Yoffe sounds reasonable-enough when she notes, "NPD is one of fewer than a dozen personality disorders described by the American Psychiatric Association." And these "include anti-social personality disorder (these people are also commonly called 'sociopaths' or 'Bernie Madoff') and borderline personality disorder (think of Livia Soprano)."
But, all humor aside, these "disorders" raise enormous diagnostic questions when you examine them closely and study their history. As recently as 1980, the APA defined Histrionic Personality Disorder by explaining: "Individuals with this disorder are lively and dramatic and are always drawing attention to themselves." Doesn't that sound eerily reminiscent of the celebrities we began talking about—indeed, a working definition of just about any actor or performer? "They are prone to exaggeration," DSM-III continued, "and often act out a role, such as the 'victim' or the 'princess,' without being aware of it." To crown it all, the APA warned: "Such individuals are typically attractive and seductive," though it declined to explain why.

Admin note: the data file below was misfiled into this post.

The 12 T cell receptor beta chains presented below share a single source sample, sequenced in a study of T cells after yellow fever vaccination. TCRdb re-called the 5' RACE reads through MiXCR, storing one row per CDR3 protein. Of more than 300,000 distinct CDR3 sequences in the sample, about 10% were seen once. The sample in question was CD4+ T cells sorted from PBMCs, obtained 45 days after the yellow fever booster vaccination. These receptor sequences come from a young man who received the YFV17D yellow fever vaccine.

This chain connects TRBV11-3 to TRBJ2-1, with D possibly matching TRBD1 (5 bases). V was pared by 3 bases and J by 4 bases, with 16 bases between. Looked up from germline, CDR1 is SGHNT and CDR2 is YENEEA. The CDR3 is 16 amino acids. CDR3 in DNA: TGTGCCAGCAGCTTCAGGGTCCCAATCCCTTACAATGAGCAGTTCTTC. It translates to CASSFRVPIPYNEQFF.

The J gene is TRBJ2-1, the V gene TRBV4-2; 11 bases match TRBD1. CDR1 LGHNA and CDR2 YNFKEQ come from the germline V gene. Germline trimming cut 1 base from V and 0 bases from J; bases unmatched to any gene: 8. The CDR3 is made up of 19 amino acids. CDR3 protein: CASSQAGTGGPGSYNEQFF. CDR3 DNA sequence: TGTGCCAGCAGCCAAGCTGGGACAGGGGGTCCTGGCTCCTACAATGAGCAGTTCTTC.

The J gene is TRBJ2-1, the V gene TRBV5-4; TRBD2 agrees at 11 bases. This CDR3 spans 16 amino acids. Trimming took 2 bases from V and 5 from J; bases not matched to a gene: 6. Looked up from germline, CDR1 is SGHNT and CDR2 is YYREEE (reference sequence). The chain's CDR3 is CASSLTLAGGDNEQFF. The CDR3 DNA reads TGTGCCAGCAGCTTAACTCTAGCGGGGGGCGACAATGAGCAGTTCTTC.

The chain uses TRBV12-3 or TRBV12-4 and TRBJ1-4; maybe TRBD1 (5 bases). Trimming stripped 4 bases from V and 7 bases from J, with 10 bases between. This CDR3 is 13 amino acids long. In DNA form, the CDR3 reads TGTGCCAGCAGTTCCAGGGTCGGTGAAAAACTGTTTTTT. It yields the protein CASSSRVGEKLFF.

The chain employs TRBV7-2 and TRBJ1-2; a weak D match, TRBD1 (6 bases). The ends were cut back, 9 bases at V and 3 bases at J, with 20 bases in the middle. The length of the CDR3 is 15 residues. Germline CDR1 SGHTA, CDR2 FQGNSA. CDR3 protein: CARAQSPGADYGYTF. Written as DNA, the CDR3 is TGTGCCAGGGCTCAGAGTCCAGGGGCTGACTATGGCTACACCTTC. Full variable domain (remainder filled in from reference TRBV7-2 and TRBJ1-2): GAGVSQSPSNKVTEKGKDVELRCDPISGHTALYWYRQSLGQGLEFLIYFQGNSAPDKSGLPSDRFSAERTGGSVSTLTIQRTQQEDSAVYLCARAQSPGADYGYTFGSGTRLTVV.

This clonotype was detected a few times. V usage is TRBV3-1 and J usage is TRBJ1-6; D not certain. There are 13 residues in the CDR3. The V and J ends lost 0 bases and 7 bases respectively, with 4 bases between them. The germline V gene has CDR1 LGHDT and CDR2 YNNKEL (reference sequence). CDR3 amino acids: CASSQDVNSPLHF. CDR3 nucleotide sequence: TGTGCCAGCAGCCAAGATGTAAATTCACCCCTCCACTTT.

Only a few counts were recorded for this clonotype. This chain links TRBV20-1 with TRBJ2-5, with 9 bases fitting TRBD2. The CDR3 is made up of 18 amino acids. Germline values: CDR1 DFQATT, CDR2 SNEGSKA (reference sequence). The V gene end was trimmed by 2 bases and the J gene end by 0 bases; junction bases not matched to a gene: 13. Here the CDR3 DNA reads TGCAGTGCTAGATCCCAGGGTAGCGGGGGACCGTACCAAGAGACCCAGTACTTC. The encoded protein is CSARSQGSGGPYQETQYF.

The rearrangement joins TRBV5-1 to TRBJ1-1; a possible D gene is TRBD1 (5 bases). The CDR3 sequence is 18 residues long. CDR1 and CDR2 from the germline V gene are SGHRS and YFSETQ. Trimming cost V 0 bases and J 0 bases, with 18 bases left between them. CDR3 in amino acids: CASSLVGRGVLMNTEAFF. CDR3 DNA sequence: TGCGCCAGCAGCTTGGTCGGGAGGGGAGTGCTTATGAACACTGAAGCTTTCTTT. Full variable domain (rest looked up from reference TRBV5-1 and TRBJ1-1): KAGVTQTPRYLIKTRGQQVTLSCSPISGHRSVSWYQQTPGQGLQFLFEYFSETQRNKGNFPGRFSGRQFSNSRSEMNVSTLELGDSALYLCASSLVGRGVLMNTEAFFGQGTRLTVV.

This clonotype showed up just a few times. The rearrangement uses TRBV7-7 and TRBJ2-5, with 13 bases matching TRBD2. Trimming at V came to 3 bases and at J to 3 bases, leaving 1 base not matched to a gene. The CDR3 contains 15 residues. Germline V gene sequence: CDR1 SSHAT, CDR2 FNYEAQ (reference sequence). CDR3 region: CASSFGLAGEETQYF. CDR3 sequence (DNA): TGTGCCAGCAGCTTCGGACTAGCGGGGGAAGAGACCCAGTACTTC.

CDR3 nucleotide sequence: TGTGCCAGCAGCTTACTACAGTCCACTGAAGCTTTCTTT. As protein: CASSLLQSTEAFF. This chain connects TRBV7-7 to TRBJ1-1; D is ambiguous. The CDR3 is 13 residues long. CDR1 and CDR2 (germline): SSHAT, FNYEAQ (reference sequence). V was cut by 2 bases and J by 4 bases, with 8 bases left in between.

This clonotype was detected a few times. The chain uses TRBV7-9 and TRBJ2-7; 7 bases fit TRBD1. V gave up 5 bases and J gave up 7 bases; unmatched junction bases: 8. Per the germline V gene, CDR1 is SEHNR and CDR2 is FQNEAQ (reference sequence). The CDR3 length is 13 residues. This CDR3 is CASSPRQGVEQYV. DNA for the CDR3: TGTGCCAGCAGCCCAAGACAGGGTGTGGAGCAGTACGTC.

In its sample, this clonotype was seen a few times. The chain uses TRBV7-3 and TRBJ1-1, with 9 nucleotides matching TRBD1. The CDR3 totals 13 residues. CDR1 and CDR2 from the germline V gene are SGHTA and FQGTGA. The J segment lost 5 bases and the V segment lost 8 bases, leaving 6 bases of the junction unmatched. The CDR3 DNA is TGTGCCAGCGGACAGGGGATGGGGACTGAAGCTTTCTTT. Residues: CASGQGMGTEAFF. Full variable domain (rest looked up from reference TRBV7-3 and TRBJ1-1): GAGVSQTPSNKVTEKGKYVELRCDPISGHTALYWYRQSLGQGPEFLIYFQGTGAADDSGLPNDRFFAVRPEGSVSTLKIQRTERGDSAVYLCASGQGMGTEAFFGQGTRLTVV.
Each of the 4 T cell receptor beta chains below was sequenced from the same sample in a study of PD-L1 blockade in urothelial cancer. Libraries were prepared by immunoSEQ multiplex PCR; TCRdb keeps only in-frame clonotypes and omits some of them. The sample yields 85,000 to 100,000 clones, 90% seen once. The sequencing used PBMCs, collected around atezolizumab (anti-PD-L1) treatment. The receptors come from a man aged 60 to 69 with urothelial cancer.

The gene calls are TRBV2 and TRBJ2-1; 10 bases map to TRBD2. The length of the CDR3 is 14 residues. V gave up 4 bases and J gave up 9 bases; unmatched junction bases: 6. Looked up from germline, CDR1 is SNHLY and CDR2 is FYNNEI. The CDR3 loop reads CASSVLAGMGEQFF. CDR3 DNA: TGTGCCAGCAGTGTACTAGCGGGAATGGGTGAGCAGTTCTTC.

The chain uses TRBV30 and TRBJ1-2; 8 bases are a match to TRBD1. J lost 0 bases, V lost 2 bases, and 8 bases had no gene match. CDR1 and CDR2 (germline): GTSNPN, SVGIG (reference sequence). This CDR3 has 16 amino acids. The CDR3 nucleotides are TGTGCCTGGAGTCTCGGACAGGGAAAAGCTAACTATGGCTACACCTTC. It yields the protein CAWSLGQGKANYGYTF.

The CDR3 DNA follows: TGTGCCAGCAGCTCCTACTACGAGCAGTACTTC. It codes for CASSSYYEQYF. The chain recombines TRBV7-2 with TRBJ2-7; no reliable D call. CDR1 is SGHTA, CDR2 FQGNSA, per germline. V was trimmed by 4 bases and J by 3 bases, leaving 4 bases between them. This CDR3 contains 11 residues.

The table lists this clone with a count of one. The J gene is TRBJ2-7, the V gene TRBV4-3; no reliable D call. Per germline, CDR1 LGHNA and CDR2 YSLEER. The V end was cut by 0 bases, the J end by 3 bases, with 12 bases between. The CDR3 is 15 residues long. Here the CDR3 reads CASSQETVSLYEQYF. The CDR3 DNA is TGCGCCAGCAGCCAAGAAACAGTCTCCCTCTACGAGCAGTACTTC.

Then there's Passive-Aggressive Personality Disorder, now relegated to the appendix of the DSM, which for decades has included as official psychiatric symptoms "procrastination, dawdling, and 'forgetfulness.'" Note the scare quotes around that last illness, especially the next time you can't find your car keys. "A housewife with the disorder," explains DSM-III, p. 328, "fails to do the laundry or to stock the kitchen with food because of procrastination and dawdling." In 1987, for the revised third edition, the APA decided that it hadn't gone far-enough and added that such a person "becomes sulky, irritable, or argumentative when asked to do something he or she does not want to do." I'm glad that clears up any remaining diagnostic confusion.